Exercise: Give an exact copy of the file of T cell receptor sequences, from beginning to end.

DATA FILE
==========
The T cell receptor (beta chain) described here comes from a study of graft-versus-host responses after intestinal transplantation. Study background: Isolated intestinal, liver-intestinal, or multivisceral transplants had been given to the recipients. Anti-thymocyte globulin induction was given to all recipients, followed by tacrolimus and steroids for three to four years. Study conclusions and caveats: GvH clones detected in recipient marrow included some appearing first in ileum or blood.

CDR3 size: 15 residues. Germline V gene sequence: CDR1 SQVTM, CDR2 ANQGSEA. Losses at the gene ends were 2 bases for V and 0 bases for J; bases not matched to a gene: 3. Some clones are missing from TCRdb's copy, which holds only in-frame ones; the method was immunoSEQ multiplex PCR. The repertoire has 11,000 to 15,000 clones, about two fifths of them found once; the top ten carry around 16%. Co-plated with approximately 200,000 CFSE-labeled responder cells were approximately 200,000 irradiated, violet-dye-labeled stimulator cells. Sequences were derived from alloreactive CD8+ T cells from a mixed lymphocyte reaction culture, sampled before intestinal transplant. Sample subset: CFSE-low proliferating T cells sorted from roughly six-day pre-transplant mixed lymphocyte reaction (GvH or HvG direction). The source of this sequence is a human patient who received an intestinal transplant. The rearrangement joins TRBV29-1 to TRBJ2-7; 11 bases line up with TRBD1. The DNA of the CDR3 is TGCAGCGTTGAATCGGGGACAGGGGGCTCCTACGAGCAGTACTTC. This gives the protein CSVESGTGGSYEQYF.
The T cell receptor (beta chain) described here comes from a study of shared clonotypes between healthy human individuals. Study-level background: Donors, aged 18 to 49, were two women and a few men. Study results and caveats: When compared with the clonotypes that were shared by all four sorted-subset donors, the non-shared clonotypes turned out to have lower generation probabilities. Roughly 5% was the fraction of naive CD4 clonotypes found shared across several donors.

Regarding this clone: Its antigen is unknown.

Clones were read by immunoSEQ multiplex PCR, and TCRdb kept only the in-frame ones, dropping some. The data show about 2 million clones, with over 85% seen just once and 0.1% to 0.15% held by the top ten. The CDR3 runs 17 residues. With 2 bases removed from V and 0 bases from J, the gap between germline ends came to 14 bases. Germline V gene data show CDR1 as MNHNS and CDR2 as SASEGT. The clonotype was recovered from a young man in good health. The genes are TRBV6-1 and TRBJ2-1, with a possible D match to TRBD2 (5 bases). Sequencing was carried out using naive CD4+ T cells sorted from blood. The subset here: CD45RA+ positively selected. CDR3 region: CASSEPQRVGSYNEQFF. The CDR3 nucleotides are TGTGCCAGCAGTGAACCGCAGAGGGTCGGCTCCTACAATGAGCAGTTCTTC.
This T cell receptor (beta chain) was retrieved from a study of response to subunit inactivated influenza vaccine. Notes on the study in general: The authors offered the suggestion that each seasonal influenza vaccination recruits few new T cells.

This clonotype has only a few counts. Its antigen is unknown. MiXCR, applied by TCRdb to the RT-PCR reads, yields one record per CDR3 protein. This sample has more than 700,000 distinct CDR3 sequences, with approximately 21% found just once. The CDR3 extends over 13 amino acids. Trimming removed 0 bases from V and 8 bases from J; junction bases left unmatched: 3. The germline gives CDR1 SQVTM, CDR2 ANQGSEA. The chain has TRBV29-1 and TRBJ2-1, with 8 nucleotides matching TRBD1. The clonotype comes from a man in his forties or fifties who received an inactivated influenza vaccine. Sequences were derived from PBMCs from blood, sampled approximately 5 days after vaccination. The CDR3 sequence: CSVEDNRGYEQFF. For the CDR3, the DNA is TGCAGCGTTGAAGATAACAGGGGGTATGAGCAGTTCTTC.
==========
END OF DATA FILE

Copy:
The T cell receptor (beta chain) described here comes from a study of graft-versus-host responses after intestinal transplantation. Study background: Isolated intestinal, liver-intestinal, or multivisceral transplants had been given to the recipients. Anti-thymocyte globulin induction was given to all recipients, followed by tacrolimus and steroids for three to four years. Study conclusions and caveats: GvH clones detected in recipient marrow included some appearing first in ileum or blood.

CDR3 size: 15 residues. Germline V gene sequence: CDR1 SQVTM, CDR2 ANQGSEA. Losses at the gene ends were 2 bases for V and 0 bases for J; bases not matched to a gene: 3. Some clones are missing from TCRdb's copy, which holds only in-frame ones; the method was immunoSEQ multiplex PCR. The repertoire has 11,000 to 15,000 clones, about two fifths of them found once; the top ten carry around 16%. Co-plated with approximately 200,000 CFSE-labeled responder cells were approximately 200,000 irradiated, violet-dye-labeled stimulator cells. Sequences were derived from alloreactive CD8+ T cells from a mixed lymphocyte reaction culture, sampled before intestinal transplant. Sample subset: CFSE-low proliferating T cells sorted from roughly six-day pre-transplant mixed lymphocyte reaction (GvH or HvG direction). The source of this sequence is a human patient who received an intestinal transplant. The rearrangement joins TRBV29-1 to TRBJ2-7; 11 bases line up with TRBD1. The DNA of the CDR3 is TGCAGCGTTGAATCGGGGACAGGGGGCTCCTACGAGCAGTACTTC. This gives the protein CSVESGTGGSYEQYF.
The T cell receptor (beta chain) described here comes from a study of shared clonotypes between healthy human individuals. Study-level background: Donors, aged 18 to 49, were two women and a few men. Study results and caveats: When compared with the clonotypes that were shared by all four sorted-subset donors, the non-shared clonotypes turned out to have lower generation probabilities. Roughly 5% was the fraction of naive CD4 clonotypes found shared across several donors.

Regarding this clone: Its antigen is unknown.

Clones were read by immunoSEQ multiplex PCR, and TCRdb kept only the in-frame ones, dropping some. The data show about 2 million clones, with over 85% seen just once and 0.1% to 0.15% held by the top ten. The CDR3 runs 17 residues. With 2 bases removed from V and 0 bases from J, the gap between germline ends came to 14 bases. Germline V gene data show CDR1 as MNHNS and CDR2 as SASEGT. The clonotype was recovered from a young man in good health. The genes are TRBV6-1 and TRBJ2-1, with a possible D match to TRBD2 (5 bases). Sequencing was carried out using naive CD4+ T cells sorted from blood. The subset here: CD45RA+ positively selected. CDR3 region: CASSEPQRVGSYNEQFF. The CDR3 nucleotides are TGTGCCAGCAGTGAACCGCAGAGGGTCGGCTCCTACAATGAGCAGTTCTTC.
This T cell receptor (beta chain) was retrieved from a study of response to subunit inactivated influenza vaccine. Notes on the study in general: The authors offered the suggestion that each seasonal influenza vaccination recruits few new T cells.

This clonotype has only a few counts. Its antigen is unknown. MiXCR, applied by TCRdb to the RT-PCR reads, yields one record per CDR3 protein. This sample has more than 700,000 distinct CDR3 sequences, with approximately 21% found just once. The CDR3 extends over 13 amino acids. Trimming removed 0 bases from V and 8 bases from J; junction bases left unmatched: 3. The germline gives CDR1 SQVTM, CDR2 ANQGSEA. The chain has TRBV29-1 and TRBJ2-1, with 8 nucleotides matching TRBD1. The clonotype comes from a man in his forties or fifties who received an inactivated influenza vaccine. Sequences were derived from PBMCs from blood, sampled approximately 5 days after vaccination. The CDR3 sequence: CSVEDNRGYEQFF. For the CDR3, the DNA is TGCAGCGTTGAAGATAACAGGGGGTATGAGCAGTTCTTC.